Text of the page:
Credit card balances have grown rapidly over the past six months, up 15% year-over-year through the end of the third quarter, the largest increase in 20 years. However, despite the surge in backlogs, absolute levels have returned to Q4 2019 levels and delinquency rates remain historically low.
If you look at consumer loans like mortgages, auto loans, home equity, credit cards and student loans, the overall level is up $2.4 trillion from the end of 2019. About 90% of this increase was mortgage debt. Other pandemic dynamics drive significant housing activity from mid-2020 to early 2022. Importantly, 65-70% of mortgages incurred in the past two years had a credit score of 760 or higher, and only 2% had a credit score of less than 760. 620 – very different from the years before the 2008 subprime mortgage crisis. Higher auto and student loans accounted for the remainder of post-2019 consumer loan growth, while home equity loans remained below pre-pandemic levels.
Despite record highs in consumer borrowing, the aggregate delinquency rate held steady at 2.7% for the sixth straight quarter, near record lows, after falling sharply early in the pandemic. Despite the increase in the cost of debt, overall debt service ratios remain below pre-pandemic norms and are well below levels seen before the 2008 financial crisis.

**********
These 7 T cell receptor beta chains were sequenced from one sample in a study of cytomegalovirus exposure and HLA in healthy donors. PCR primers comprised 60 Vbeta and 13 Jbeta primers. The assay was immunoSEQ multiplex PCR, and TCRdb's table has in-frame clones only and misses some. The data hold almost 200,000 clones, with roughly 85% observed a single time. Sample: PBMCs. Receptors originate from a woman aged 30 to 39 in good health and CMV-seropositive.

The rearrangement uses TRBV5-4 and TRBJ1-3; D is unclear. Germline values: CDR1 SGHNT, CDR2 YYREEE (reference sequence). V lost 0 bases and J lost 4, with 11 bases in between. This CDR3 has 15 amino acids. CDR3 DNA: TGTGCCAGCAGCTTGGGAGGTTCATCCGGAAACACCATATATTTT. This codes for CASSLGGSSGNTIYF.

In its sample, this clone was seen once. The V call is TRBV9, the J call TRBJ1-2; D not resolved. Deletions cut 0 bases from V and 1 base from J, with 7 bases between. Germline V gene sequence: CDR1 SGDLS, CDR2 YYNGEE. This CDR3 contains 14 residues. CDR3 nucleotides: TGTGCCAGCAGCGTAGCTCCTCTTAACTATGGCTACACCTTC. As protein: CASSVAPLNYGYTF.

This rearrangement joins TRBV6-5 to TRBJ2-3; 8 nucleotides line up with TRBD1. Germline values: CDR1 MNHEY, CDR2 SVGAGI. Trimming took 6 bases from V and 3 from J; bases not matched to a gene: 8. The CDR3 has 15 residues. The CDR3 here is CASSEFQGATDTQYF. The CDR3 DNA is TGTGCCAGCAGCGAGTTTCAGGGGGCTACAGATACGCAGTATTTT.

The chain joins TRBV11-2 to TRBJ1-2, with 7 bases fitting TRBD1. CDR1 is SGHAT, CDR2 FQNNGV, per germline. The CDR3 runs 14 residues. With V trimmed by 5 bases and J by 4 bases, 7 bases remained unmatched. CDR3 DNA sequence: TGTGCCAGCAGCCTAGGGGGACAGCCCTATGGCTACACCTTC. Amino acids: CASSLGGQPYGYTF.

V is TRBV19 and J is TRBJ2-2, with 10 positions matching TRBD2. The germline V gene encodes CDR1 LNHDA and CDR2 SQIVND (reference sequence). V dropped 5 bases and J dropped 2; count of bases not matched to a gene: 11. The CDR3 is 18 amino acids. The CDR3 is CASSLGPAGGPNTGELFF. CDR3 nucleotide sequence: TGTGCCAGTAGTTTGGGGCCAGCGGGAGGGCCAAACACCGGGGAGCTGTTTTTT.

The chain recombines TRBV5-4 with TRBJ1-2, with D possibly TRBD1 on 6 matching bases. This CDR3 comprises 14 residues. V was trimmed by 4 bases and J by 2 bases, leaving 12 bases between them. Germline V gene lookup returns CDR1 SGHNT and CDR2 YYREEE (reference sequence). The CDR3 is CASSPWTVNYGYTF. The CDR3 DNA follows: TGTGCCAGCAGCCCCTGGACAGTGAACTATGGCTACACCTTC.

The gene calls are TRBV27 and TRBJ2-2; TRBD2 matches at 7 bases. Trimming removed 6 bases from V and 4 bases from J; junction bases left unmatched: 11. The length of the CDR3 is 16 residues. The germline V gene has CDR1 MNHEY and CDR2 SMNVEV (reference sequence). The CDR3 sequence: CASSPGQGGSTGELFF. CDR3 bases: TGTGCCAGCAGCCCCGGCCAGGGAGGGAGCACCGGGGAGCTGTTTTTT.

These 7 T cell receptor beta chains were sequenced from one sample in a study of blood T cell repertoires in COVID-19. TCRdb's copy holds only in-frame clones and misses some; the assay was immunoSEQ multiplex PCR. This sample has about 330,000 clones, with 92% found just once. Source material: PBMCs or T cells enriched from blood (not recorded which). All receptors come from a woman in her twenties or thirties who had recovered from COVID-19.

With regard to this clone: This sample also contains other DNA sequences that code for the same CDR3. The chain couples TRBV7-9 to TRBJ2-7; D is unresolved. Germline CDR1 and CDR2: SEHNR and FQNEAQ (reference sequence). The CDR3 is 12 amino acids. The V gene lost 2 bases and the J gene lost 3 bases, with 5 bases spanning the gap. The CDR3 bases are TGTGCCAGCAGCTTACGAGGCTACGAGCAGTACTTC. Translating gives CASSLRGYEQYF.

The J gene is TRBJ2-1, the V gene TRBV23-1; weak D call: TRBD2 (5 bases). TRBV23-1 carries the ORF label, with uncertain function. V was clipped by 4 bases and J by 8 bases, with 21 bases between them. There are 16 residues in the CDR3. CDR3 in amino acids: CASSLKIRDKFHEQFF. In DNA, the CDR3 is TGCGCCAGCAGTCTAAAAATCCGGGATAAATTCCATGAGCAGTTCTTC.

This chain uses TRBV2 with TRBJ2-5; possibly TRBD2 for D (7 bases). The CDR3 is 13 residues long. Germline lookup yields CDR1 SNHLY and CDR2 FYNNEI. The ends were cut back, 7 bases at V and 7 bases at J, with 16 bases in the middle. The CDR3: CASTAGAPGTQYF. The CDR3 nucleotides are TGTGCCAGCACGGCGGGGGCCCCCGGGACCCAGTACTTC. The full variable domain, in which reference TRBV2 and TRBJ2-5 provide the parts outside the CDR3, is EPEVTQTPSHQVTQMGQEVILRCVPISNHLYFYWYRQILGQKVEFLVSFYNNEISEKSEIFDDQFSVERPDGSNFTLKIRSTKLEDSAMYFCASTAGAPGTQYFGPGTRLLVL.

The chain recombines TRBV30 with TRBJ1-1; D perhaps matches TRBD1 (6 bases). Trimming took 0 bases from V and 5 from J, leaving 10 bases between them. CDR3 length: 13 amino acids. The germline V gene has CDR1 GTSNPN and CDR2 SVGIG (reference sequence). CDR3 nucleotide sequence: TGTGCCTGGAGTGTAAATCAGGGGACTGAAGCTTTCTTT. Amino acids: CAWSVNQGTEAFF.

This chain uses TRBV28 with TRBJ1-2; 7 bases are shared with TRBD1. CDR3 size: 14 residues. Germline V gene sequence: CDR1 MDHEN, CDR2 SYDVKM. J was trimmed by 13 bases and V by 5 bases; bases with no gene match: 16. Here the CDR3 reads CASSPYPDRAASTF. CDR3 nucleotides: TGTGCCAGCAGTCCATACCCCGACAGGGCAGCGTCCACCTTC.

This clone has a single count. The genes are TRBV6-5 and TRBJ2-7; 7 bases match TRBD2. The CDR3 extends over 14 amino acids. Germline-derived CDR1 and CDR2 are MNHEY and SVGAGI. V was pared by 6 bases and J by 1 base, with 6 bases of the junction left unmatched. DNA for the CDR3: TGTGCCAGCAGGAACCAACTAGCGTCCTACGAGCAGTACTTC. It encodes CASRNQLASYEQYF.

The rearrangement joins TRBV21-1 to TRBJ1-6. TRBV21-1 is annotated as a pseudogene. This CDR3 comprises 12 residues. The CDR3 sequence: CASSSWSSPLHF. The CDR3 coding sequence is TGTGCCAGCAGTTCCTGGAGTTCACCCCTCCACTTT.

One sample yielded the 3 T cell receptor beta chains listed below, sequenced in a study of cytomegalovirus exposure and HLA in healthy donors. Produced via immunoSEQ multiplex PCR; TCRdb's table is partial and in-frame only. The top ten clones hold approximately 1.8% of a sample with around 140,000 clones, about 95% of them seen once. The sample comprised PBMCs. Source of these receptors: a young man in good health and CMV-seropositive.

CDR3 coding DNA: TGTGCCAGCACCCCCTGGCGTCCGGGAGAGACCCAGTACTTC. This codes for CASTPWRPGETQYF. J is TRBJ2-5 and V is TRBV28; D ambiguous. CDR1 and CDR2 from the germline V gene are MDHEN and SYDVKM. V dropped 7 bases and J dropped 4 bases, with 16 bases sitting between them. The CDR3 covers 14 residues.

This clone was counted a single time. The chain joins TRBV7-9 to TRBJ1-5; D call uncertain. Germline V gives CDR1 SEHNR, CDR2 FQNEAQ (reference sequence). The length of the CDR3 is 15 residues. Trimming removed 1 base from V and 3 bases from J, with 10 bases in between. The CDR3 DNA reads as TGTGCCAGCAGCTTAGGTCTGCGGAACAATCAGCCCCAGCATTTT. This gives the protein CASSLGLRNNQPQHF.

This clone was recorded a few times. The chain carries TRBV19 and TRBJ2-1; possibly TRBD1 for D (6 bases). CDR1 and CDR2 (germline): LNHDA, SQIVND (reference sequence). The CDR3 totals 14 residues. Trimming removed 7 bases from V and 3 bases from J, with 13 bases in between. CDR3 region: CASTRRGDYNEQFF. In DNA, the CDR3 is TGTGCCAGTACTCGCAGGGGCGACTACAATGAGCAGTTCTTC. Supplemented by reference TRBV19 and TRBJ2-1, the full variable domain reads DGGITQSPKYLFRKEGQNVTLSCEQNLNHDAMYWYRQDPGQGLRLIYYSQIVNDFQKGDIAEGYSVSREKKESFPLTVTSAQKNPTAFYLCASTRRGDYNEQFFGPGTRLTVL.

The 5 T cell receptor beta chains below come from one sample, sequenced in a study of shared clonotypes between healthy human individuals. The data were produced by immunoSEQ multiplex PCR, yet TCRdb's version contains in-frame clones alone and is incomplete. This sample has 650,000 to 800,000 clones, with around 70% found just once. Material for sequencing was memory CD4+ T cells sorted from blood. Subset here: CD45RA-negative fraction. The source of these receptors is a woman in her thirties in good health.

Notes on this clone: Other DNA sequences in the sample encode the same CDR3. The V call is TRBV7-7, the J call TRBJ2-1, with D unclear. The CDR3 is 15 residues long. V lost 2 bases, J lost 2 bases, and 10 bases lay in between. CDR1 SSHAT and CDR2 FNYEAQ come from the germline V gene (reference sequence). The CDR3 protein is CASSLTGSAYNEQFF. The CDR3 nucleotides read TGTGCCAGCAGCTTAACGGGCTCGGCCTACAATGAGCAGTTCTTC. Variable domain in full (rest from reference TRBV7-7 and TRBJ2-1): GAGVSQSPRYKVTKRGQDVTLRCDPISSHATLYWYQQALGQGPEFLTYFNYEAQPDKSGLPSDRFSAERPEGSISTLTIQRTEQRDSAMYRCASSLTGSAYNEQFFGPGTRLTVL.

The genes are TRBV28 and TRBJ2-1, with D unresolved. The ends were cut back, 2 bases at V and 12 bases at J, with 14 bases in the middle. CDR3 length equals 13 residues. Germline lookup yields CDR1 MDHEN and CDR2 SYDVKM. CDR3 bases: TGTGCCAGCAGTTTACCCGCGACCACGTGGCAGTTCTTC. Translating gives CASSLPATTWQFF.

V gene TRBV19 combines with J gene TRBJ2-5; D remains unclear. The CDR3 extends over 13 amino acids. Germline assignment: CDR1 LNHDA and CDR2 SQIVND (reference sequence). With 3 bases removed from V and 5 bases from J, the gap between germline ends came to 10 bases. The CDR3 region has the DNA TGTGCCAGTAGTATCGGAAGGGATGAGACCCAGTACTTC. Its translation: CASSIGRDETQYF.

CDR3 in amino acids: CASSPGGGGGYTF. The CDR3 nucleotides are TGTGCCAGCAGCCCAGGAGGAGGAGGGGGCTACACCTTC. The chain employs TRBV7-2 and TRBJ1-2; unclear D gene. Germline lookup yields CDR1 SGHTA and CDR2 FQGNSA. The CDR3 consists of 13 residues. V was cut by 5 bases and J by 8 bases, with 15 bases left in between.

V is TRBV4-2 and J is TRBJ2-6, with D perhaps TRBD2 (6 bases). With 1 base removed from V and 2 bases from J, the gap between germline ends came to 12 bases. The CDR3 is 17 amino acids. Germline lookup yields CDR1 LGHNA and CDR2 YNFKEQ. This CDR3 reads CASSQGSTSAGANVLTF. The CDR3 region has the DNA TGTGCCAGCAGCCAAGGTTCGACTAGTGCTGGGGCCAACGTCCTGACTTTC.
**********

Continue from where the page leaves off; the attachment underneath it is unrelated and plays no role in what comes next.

Headwinds blow to manufacturing. still benefit from standardized services
Overall, we think real consumption will grow by 1-2% next year. Spending on services is likely to outpace spending on goods, which are typically more sensitive to changes in interest rates and a stronger dollar. Furthermore, given that commodity consumption continues to outperform the pre-pandemic baseline, further regressions still appear warranted.
After the pandemic began, consumers allocated more spending to commodities, especially durable goods. Goods increased from 31% to 36% of consumer spending in 2020-21, while services accounted for 69%. reduced to 64%. This part goes back to 2022 and we see more.